The Scriptures provide a detailed description of the deserts and tribal areas around Mount Sinai. “One of the main emerging points”, writes Anati, “is that Mt. Sinai … must be located on or near the border between the land of Midian and the land of Amalek”; a scenario that, as he explains, applies only to the Har Karkom region. The Bible also indicates that the Amalekites occupied the highlands of the Central Negev and the area of Kadesh Barnea, and the Midianites were on both sides of the Arava [Arabah] Valley. Mt. Sinai, according to the biblical narration, should be located between these two regions, meaning in the Har Karkom area. A thorough examination of the topographical details described in the Bible locates Mount Sinai in the Har Karkom region even without the findings at Har Karkom.

Now back to:

Italian-Israeli archeologist Professor Emmanuel Anati says he believes that his controversial view that the biblical Mount Sinai is in Israel's Negev desert rather than Egypt's Sinai Peninsula will soon be adopted by the Vatican. … he presented his theory in the form of a new book at a seminar at the Theological Seminary in the northeastern Italian city of Vicenza, the Jerusalem Post reports. "Actually it's not a theory, it's a reality. I'm sure of it", Anati told the paper by telephone from his home in Capo di Ponte. “My archeological discoveries at Har Karkom over many years and my close reading of the Bible leave me with no doubt that it is the real Mount Sinai. I’m now sure that Karkom is the real mountain of God.”

In 2001, Anati published the English edition of a book that was first issued in Italian two years earlier and titled The Riddle of Mount Sinai - Archaeological Discoveries at Har Karkom. In the book, he postulated that Karkom, 25km from the Ramon Crater, was probably the peak at which Moses received the Ten Commandments - and not the summit in southern Sinai where Santa Catarina (Saint Catherine's Monastery) stands. According to Anati an abundance of archeological evidence showed that Mount Karkom had been a holy place for all desert peoples, and not just the Jews, which substantiated his case. "I know this is revolutionary," he conceded. "I'm not only changing the location, but I'm moving Mount Sinai to Israel, and I'm sure it will anger the Egyptians. But Israel should be proud of this. The Negev is empty and should be developed."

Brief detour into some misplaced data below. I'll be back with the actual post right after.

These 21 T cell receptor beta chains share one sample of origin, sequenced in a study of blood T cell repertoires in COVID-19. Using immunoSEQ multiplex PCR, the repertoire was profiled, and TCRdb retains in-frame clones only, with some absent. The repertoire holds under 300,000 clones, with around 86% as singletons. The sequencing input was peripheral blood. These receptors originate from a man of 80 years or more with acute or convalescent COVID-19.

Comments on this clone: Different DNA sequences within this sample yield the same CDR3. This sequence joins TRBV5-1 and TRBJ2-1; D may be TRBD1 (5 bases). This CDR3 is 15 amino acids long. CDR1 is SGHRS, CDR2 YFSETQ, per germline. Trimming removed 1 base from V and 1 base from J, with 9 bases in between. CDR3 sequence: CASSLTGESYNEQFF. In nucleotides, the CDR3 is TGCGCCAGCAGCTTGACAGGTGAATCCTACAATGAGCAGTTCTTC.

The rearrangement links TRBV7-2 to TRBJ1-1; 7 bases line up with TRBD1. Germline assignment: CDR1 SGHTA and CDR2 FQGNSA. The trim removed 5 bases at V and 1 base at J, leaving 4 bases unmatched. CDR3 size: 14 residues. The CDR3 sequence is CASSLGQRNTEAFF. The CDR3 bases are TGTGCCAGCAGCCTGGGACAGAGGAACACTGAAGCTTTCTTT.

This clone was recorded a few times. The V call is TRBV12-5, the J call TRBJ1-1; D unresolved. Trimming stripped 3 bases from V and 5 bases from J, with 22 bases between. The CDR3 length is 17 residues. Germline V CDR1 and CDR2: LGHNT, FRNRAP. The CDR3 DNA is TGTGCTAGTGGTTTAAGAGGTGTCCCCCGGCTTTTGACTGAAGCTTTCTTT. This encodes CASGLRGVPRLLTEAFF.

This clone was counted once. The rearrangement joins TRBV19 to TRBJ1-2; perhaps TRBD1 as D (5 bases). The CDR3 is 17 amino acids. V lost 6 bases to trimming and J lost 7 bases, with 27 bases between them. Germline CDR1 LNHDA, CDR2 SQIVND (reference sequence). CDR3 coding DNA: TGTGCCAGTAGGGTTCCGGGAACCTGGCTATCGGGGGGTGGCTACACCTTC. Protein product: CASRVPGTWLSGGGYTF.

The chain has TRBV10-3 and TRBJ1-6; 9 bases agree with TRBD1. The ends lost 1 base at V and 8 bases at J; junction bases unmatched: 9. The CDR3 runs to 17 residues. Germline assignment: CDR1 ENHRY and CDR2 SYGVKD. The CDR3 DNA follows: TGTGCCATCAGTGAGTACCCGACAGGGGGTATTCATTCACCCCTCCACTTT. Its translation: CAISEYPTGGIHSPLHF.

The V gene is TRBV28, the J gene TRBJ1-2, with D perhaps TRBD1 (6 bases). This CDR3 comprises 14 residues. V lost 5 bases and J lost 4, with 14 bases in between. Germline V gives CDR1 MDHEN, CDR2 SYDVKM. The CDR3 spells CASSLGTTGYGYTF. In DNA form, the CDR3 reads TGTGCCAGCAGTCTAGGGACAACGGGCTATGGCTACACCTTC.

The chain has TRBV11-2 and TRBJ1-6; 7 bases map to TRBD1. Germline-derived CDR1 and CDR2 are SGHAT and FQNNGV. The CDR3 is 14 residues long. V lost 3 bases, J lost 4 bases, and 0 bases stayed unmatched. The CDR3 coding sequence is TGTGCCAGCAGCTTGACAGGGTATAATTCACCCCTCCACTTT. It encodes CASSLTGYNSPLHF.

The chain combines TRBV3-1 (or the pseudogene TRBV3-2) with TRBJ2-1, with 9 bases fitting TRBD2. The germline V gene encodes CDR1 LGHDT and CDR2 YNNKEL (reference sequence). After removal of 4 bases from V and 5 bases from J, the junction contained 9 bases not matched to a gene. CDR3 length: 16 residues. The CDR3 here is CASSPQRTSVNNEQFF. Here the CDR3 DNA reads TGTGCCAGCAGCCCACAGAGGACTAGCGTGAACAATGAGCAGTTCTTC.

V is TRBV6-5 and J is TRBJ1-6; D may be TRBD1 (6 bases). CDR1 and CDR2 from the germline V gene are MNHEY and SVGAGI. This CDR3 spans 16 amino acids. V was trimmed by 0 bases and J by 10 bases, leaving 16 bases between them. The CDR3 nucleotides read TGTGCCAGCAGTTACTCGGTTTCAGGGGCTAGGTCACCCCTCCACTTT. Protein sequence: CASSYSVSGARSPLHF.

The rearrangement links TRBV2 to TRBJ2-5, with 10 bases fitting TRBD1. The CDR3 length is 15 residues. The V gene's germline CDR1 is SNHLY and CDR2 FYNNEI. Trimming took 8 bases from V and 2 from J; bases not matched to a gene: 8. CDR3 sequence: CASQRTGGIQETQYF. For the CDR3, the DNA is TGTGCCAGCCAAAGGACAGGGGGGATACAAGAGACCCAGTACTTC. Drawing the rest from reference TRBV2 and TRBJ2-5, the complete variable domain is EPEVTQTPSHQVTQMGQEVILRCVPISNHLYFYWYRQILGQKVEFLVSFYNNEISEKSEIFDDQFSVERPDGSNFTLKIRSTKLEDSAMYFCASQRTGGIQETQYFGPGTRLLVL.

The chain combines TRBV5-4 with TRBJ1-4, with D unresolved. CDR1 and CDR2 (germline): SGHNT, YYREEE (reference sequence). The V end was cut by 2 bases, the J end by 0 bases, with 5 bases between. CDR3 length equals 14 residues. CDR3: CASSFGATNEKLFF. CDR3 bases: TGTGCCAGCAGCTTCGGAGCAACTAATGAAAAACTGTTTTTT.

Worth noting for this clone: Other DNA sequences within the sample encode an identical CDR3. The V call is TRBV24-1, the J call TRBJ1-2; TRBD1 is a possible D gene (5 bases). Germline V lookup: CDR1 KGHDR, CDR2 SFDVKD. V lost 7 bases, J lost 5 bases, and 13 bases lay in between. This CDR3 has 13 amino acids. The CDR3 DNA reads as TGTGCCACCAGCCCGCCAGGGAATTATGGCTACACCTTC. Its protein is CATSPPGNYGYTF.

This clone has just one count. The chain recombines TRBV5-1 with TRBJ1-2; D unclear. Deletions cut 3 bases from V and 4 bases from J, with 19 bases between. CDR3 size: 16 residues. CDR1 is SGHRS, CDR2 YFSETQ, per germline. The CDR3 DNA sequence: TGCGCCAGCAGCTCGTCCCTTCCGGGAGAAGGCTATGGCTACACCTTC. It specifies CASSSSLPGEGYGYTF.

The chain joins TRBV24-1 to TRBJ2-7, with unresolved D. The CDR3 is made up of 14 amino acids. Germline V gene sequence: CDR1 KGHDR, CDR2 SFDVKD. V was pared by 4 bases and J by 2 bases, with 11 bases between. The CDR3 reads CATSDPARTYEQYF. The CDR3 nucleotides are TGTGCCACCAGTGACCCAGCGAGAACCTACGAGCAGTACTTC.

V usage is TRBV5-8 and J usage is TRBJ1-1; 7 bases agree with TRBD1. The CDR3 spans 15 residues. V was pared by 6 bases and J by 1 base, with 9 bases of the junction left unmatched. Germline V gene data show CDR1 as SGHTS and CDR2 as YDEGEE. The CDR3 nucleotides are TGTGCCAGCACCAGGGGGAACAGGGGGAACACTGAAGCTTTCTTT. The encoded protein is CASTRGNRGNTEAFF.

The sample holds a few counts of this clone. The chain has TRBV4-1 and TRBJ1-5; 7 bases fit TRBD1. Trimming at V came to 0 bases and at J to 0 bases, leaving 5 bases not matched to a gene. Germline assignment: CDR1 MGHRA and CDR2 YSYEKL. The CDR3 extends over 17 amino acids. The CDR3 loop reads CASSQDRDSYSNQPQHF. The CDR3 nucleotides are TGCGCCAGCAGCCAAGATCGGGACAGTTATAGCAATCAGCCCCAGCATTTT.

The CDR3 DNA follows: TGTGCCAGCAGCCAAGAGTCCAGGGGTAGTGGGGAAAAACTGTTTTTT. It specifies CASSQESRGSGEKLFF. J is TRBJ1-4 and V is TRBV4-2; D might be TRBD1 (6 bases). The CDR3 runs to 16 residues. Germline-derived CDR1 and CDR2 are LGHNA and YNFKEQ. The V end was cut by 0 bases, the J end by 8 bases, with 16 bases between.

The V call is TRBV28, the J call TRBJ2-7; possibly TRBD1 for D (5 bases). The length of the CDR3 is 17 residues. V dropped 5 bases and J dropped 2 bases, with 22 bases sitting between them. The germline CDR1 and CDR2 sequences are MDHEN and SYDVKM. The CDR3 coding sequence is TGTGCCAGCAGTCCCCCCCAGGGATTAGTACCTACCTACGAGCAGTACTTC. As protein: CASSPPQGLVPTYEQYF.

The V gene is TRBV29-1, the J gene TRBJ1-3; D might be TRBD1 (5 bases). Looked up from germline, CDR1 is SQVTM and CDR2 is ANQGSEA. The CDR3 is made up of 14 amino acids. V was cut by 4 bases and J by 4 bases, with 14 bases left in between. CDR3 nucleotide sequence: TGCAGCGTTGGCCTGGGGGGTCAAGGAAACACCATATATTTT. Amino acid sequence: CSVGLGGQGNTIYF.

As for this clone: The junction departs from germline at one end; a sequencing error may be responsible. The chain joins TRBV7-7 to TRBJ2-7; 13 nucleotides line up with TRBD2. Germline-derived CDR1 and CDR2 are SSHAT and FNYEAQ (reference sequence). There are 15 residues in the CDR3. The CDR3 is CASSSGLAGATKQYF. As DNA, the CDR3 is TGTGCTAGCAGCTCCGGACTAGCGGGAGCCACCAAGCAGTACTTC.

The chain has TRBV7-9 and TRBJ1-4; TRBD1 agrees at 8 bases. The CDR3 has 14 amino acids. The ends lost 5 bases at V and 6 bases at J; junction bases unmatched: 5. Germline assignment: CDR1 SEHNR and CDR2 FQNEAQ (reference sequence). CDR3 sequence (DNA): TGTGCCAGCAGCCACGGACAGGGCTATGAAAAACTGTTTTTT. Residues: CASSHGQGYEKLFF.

"I'm also changing the date of the Exodus from Egypt to some 1,000 years earlier than previously thought," he added. "I know this will drive everyone crazy. But I am right. I'm sure of it." Anati reasoned that if the account in the Book of Exodus was historically accurate, it must refer to the third millennium BCE - and more precisely to the period between 2200 and 2000 BCE.

It has taken him more than a decade, but Italian-Israeli archeologist Prof. Emmanuel Anati now believes his controversial view that the biblical Mount Sinai is in Israel’s Negev desert rather than Egypt’s Sinai Peninsula will soon be adopted by the Vatican. Anati reasoned that if the account in the Book of Exodus was historically accurate, it must refer to the third millennium BC – and more precisely to the period between 2200 and 2000 BC. Jewish tradition puts the Exodus around the year 1313 BC. According to Catholic tradition, Helena of Constantinople – the mother of Emperor Constantine credited with finding the relics of Jesus’ cross – determined the location of Mount Sinai and ordered the construction of a chapel at the site (sometimes referred to as the Chapel of Saint Helen) in about 330 AD.

According to Anati, however, an abundance of archeological evidence showed that Mount Karkom had been a holy place for all desert peoples, and not just the Jews, which substantiated his case.

He said more than 1,200 finds at Karkom – including sanctuaries, altars, rock paintings and a large tablet resembling the Ten Commandments – indicated that it had been considered a sacred mountain in the Middle Bronze Age. In addition, he said, the topography of its plateau perfectly reflected that of the biblical Mount Sinai.